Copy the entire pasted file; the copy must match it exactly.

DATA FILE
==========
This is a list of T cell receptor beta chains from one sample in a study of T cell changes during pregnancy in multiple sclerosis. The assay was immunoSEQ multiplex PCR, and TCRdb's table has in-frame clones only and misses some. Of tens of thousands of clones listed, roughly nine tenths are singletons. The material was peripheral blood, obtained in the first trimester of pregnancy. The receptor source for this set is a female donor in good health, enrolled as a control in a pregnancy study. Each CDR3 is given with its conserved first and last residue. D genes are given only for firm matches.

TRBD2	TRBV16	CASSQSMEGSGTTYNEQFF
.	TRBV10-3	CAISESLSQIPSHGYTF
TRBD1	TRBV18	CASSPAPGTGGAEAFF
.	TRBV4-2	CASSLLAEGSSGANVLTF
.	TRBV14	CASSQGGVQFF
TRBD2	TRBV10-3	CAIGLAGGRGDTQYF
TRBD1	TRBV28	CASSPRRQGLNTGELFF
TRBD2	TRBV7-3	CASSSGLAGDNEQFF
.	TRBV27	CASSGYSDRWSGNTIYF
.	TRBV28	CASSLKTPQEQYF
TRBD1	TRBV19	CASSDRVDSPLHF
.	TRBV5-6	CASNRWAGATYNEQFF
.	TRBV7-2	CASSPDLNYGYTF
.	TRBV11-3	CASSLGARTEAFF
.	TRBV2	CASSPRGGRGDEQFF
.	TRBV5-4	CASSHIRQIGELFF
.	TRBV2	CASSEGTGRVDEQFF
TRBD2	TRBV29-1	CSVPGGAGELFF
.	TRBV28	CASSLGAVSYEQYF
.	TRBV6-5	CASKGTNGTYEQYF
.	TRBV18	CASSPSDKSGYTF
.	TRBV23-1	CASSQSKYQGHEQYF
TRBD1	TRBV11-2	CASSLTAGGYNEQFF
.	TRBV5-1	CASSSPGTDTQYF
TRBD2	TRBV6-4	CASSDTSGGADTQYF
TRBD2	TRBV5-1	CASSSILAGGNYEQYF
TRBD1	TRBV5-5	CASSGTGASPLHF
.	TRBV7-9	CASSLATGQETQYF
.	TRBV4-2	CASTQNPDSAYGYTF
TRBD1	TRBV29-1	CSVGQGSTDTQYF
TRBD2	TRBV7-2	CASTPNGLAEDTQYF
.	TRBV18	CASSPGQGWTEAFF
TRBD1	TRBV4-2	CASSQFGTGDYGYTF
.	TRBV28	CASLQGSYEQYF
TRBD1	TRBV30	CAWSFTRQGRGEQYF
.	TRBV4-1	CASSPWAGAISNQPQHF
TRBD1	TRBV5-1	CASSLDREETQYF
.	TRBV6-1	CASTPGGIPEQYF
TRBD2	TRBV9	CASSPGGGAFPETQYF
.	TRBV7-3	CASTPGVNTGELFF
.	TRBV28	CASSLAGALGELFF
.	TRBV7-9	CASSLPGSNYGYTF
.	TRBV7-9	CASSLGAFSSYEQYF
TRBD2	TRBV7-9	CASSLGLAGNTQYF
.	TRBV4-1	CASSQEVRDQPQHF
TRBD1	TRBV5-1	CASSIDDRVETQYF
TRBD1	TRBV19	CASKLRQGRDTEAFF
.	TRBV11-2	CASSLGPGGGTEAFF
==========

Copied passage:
This is a list of T cell receptor beta chains from one sample in a study of T cell changes during pregnancy in multiple sclerosis. The assay was immunoSEQ multiplex PCR, and TCRdb's table has in-frame clones only and misses some. Of tens of thousands of clones listed, roughly nine tenths are singletons. The material was peripheral blood, obtained in the first trimester of pregnancy. The receptor source for this set is a female donor in good health, enrolled as a control in a pregnancy study. Each CDR3 is given with its conserved first and last residue. D genes are given only for firm matches.

TRBD2	TRBV16	CASSQSMEGSGTTYNEQFF
.	TRBV10-3	CAISESLSQIPSHGYTF
TRBD1	TRBV18	CASSPAPGTGGAEAFF
.	TRBV4-2	CASSLLAEGSSGANVLTF
.	TRBV14	CASSQGGVQFF
TRBD2	TRBV10-3	CAIGLAGGRGDTQYF
TRBD1	TRBV28	CASSPRRQGLNTGELFF
TRBD2	TRBV7-3	CASSSGLAGDNEQFF
.	TRBV27	CASSGYSDRWSGNTIYF
.	TRBV28	CASSLKTPQEQYF
TRBD1	TRBV19	CASSDRVDSPLHF
.	TRBV5-6	CASNRWAGATYNEQFF
.	TRBV7-2	CASSPDLNYGYTF
.	TRBV11-3	CASSLGARTEAFF
.	TRBV2	CASSPRGGRGDEQFF
.	TRBV5-4	CASSHIRQIGELFF
.	TRBV2	CASSEGTGRVDEQFF
TRBD2	TRBV29-1	CSVPGGAGELFF
.	TRBV28	CASSLGAVSYEQYF
.	TRBV6-5	CASKGTNGTYEQYF
.	TRBV18	CASSPSDKSGYTF
.	TRBV23-1	CASSQSKYQGHEQYF
TRBD1	TRBV11-2	CASSLTAGGYNEQFF
.	TRBV5-1	CASSSPGTDTQYF
TRBD2	TRBV6-4	CASSDTSGGADTQYF
TRBD2	TRBV5-1	CASSSILAGGNYEQYF
TRBD1	TRBV5-5	CASSGTGASPLHF
.	TRBV7-9	CASSLATGQETQYF
.	TRBV4-2	CASTQNPDSAYGYTF
TRBD1	TRBV29-1	CSVGQGSTDTQYF
TRBD2	TRBV7-2	CASTPNGLAEDTQYF
.	TRBV18	CASSPGQGWTEAFF
TRBD1	TRBV4-2	CASSQFGTGDYGYTF
.	TRBV28	CASLQGSYEQYF
TRBD1	TRBV30	CAWSFTRQGRGEQYF
.	TRBV4-1	CASSPWAGAISNQPQHF
TRBD1	TRBV5-1	CASSLDREETQYF
.	TRBV6-1	CASTPGGIPEQYF
TRBD2	TRBV9	CASSPGGGAFPETQYF
.	TRBV7-3	CASTPGVNTGELFF
.	TRBV28	CASSLAGALGELFF
.	TRBV7-9	CASSLPGSNYGYTF
.	TRBV7-9	CASSLGAFSSYEQYF
TRBD2	TRBV7-9	CASSLGLAGNTQYF
.	TRBV4-1	CASSQEVRDQPQHF
TRBD1	TRBV5-1	CASSIDDRVETQYF
TRBD1	TRBV19	CASKLRQGRDTEAFF
.	TRBV11-2	CASSLGPGGGTEAFF